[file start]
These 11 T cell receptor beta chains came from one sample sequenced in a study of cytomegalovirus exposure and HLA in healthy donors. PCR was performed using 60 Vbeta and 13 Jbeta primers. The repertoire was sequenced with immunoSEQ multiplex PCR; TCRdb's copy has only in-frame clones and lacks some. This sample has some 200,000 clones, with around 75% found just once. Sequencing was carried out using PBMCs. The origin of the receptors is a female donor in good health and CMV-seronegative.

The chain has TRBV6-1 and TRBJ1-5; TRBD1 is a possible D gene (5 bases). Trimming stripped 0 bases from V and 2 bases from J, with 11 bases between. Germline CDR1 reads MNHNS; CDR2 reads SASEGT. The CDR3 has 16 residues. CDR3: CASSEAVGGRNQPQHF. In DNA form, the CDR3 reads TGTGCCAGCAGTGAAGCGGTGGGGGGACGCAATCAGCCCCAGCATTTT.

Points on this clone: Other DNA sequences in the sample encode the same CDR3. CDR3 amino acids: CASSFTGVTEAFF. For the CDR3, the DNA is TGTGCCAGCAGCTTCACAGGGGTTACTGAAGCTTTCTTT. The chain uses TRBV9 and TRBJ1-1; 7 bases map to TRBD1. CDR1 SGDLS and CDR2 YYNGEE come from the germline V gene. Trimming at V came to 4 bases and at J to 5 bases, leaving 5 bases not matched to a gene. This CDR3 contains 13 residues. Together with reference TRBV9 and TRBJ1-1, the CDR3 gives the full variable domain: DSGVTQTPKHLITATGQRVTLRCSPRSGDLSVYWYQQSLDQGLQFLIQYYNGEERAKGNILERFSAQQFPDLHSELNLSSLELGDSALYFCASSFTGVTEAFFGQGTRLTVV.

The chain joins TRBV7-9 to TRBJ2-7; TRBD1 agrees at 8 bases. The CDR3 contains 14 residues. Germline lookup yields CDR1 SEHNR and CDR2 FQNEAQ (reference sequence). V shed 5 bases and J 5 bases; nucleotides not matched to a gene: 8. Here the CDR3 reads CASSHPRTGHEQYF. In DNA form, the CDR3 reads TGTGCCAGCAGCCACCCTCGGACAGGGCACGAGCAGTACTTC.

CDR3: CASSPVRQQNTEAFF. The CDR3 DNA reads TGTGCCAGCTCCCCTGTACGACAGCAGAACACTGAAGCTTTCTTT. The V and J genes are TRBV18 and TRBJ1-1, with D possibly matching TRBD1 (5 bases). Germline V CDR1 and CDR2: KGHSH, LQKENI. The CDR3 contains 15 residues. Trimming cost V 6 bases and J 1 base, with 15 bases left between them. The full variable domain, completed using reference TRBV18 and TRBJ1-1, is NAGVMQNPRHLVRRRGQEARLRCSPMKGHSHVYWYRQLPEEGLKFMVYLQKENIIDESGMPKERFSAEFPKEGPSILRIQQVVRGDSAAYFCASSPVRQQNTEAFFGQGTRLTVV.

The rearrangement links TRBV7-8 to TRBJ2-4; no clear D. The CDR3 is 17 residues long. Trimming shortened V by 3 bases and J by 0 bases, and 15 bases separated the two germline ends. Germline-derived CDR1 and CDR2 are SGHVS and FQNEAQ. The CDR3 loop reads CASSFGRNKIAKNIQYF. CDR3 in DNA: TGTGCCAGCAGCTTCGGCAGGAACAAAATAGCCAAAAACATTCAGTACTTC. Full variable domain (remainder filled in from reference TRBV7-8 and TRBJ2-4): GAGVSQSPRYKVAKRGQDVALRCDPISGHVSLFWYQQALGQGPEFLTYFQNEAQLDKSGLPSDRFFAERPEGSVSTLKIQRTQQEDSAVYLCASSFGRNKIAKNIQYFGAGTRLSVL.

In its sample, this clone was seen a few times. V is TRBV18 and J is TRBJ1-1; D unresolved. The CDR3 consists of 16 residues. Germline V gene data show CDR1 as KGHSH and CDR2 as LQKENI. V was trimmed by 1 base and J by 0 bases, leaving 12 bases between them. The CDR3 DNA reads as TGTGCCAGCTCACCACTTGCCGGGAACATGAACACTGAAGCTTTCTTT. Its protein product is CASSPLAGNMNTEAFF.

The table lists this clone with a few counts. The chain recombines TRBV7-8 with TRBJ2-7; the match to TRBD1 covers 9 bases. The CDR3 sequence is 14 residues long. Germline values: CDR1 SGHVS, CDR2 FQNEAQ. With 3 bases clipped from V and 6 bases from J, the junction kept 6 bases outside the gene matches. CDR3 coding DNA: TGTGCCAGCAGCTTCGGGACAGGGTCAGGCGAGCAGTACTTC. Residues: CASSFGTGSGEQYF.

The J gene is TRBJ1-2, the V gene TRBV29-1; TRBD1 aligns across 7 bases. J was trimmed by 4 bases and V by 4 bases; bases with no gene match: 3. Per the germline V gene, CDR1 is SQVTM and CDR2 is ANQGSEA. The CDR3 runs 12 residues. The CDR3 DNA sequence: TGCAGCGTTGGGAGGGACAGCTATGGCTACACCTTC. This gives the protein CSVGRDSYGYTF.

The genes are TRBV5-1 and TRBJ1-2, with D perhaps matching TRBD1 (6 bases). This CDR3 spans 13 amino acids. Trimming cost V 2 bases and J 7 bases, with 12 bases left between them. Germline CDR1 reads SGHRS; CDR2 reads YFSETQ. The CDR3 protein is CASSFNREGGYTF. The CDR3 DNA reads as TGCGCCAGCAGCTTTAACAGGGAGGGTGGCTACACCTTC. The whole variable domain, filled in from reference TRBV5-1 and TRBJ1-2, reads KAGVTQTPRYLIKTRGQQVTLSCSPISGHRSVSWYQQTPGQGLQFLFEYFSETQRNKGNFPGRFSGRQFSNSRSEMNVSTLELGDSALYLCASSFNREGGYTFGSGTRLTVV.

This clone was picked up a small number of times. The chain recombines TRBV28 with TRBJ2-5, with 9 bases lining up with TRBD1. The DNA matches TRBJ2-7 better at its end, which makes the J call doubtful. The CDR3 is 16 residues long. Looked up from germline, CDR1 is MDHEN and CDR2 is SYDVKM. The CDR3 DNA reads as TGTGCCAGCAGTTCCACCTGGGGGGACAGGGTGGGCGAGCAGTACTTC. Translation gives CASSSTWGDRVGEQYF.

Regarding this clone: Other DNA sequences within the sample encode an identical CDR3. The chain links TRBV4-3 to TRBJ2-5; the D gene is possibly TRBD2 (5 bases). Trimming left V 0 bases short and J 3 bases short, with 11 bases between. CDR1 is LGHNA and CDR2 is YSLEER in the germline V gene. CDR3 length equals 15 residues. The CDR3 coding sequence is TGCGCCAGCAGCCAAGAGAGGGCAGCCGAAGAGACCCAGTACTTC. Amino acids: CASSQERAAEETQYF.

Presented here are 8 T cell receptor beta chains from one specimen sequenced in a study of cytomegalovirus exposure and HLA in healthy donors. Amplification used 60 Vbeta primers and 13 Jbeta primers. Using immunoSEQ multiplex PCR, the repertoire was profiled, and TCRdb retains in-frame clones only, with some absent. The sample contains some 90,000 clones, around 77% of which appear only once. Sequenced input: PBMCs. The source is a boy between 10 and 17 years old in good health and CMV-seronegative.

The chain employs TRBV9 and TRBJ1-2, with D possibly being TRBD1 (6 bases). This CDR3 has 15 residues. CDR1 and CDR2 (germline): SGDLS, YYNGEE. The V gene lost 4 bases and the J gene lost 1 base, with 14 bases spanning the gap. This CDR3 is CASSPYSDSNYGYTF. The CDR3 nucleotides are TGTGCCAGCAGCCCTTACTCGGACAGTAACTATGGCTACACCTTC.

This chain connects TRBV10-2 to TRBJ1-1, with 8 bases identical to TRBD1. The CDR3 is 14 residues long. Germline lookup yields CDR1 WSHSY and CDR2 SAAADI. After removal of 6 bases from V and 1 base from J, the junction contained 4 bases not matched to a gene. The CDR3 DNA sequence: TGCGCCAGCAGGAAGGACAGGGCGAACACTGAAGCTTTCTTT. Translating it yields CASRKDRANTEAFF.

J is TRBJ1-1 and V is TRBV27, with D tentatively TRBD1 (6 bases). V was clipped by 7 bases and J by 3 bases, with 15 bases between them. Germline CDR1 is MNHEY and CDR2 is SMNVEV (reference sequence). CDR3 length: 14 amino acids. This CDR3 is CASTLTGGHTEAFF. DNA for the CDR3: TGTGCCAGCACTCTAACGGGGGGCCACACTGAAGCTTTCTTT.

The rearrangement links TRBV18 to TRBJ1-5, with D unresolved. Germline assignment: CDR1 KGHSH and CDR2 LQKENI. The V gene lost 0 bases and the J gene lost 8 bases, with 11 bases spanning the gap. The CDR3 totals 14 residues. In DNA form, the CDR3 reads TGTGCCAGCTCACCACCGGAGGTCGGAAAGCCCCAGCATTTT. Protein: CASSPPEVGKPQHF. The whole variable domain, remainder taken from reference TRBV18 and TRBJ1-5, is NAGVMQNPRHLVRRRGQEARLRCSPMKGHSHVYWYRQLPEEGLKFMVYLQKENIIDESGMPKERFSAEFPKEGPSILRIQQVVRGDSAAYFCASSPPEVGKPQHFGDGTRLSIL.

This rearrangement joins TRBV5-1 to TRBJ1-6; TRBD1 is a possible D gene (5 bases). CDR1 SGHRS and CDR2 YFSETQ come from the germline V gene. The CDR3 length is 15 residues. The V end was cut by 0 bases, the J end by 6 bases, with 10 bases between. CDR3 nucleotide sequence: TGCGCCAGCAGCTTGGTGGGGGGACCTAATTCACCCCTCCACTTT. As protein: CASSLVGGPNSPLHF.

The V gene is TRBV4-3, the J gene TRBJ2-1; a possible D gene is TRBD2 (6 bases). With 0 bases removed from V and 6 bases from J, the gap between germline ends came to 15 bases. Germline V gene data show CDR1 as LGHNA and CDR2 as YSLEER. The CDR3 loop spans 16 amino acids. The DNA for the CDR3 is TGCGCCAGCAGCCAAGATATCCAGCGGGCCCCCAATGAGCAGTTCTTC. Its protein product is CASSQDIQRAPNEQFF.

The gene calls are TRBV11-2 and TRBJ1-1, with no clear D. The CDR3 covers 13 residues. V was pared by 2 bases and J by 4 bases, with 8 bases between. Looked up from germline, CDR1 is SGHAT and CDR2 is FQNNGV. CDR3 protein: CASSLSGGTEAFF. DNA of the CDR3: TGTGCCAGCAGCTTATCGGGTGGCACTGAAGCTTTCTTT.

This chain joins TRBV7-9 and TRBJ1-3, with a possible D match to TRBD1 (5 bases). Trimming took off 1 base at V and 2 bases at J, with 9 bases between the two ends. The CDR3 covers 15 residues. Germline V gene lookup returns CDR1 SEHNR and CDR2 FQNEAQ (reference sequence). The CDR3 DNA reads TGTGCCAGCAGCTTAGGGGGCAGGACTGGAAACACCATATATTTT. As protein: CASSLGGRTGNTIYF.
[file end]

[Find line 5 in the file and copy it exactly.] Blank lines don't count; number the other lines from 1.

CDR3: CASSPVRQQNTEAFF. The CDR3 DNA reads TGTGCCAGCTCCCCTGTACGACAGCAGAACACTGAAGCTTTCTTT. The V and J genes are TRBV18 and TRBJ1-1, with D possibly matching TRBD1 (5 bases). Germline V CDR1 and CDR2: KGHSH, LQKENI. The CDR3 contains 15 residues. Trimming cost V 6 bases and J 1 base, with 15 bases left between them. The full variable domain, completed using reference TRBV18 and TRBJ1-1, is NAGVMQNPRHLVRRRGQEARLRCSPMKGHSHVYWYRQLPEEGLKFMVYLQKENIIDESGMPKERFSAEFPKEGPSILRIQQVVRGDSAAYFCASSPVRQQNTEAFFGQGTRLTVV.